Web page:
Public Humanities Fellows

Tabb Center Public Humanities Fellows are non-institutionally affiliated organizers, artists, cultural workers, public historians, and knowledge-creators who mobilize and creatively interpret materials from the Sheridan Libraries’ rare book, manuscript, and archival collections.

Nicoletta Darita de la Brown
Nicoletta Darita de la Brown
Hoesy Corona standing in an art gallery
Hoesy Corona

Nicoletta Darita de la Brown

Nicoletta Darita de la Brown is an award-winning interdisciplinary artist and chamána (shaman) who comes from a long line of healers. She is Black Latinx; proud to be a first-generation Panamanian born in the United States. Her artworks re-conceive the life of an artist as thriving, nourishing herself and others through her art practice. Her performances have been staged at The Phillips Collection, Washington DC; The Smithsonian, Washington DC; and The Walters Art Museum, Baltimore MD. Her video and installations have been presented at The Tribeca Film Festival, New York, NY; the Baltimore Museum of Art, Baltimore MD; IA&A at Hillyer Gallery, Washington DC; and Cardinal Gallery, Baltimore MD.

As a Public Humanities Fellow with the Winston Tabb Special Collections Research Center, de la Brown will explore and respond to Special Collections materials, especially collections focused on black women, through video artwork, self-portrait photography, and site-specific performance art. During her archival research she will ask a variety of questions: “How many black women are living in the archives? How many black women are hidden in plain sight? What happens to us when we are invisible? How can I feel seen as a black woman?” The project celebrates ourselves out loud, on purpose, and unapologetically.

Visit Nicoletta Darita de la Brown’s personal website

Hoesy Corona

Hoesy Corona is a Queer Latinx artist creating uncategorized and multidisciplinary art spanning installation, performance, and podcasting. He is the founding co-director of Labbodies (2014-2020), a performance art laboratory focused on creating opportunities for underrecognized queer and women artists of color, and is founding co-host of La Valentina Podcast. Corona has been a Tulsa Artist Fellow in Tulsa, OK; a Restoring Hope, Restoring Trust Artist in Residence at Wabash College in Crawfordsville, IN; and a Halcyon Arts Lab Fellow in Washington, DC. He is the recipient of numerous honors and awards including the Andy Warhol Foundation’s Grit Fund Grant. His latest installation, Terrestrial Caravan (2022), is on view at the Academy Art Museum in Easton, MD through Fall 2023.

As a Public Humanities Fellow with the Winston Tabb Special Collections Research Center, Corona will help document and establish a collection that reflects Baltimore’s Latinx presence at a pivotal moment of its growth. Corona will conduct oral histories with Latinx artists and thinkers in the DMV area and archive them at the Sheridan Libraries. Additionally, Corona will develop a culminating exhibition that mobilizes and remixes elements from Special Collections, including queer and Latinx texts and rare books.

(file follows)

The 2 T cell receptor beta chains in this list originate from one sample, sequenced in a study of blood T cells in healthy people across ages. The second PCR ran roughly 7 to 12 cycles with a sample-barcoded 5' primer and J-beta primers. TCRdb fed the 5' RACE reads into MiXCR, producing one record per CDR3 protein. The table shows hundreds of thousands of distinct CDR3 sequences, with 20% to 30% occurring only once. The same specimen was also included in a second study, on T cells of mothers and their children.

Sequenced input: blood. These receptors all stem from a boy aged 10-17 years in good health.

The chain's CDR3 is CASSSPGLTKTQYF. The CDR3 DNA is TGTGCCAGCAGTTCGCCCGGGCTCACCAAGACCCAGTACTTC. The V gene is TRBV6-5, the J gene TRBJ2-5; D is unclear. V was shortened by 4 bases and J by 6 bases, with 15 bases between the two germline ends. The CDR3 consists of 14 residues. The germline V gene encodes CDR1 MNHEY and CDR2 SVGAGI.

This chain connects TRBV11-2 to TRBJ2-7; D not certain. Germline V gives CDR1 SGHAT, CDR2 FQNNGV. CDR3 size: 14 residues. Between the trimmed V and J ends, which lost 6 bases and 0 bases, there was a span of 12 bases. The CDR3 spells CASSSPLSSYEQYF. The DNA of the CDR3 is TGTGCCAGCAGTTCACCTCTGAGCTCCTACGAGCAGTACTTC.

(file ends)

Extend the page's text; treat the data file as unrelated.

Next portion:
Visit Hoesy Corona’s personal website

Dean’s Undergraduate Research Award (DURA) Fellows

Dionna Gant: Black Historical Artifacts in Baltimore (2022)

Gant conducted research and composed an independent essay for Memory We Hold in Our Hands: Black History Artifacts in Baltimore and Beyond, an illustrated anthology that pairs photographs of archival objects with essays by curators, archivists, historians, and community advocates. The collected essays will help readers imagine Black experience/s from the time period in question—an intersection between people of the past and the present, with the object serving as the connector. Read about Gant’s research in this Sheridan Libraries blog post.

Advisors: Gabrielle Dean, Tonika Berkley

Jessica Shelton: Black Migration and Latinx Immigration in Baltimore (2022)

Shelton is exploring Black migration and Latinx immigration in Baltimore, Maryland in the 20th century with a focus on the Highlandtown area. Shelton is analyzing the relations between African Americans migrants and Latinx immigrants as well as the shared history of the Great Migration in connection to Latinx immigration, drawing on a wide array of sources: newspapers such as the Baltimore Afro American, Special Collections’ Maryland African American History and Culture collection, and other local sources. The outcome of this research will be an academic paper.

Advisor: Lawrence Peskin

Huyentran Vo Ngomai: American Romance Comic Books (2022)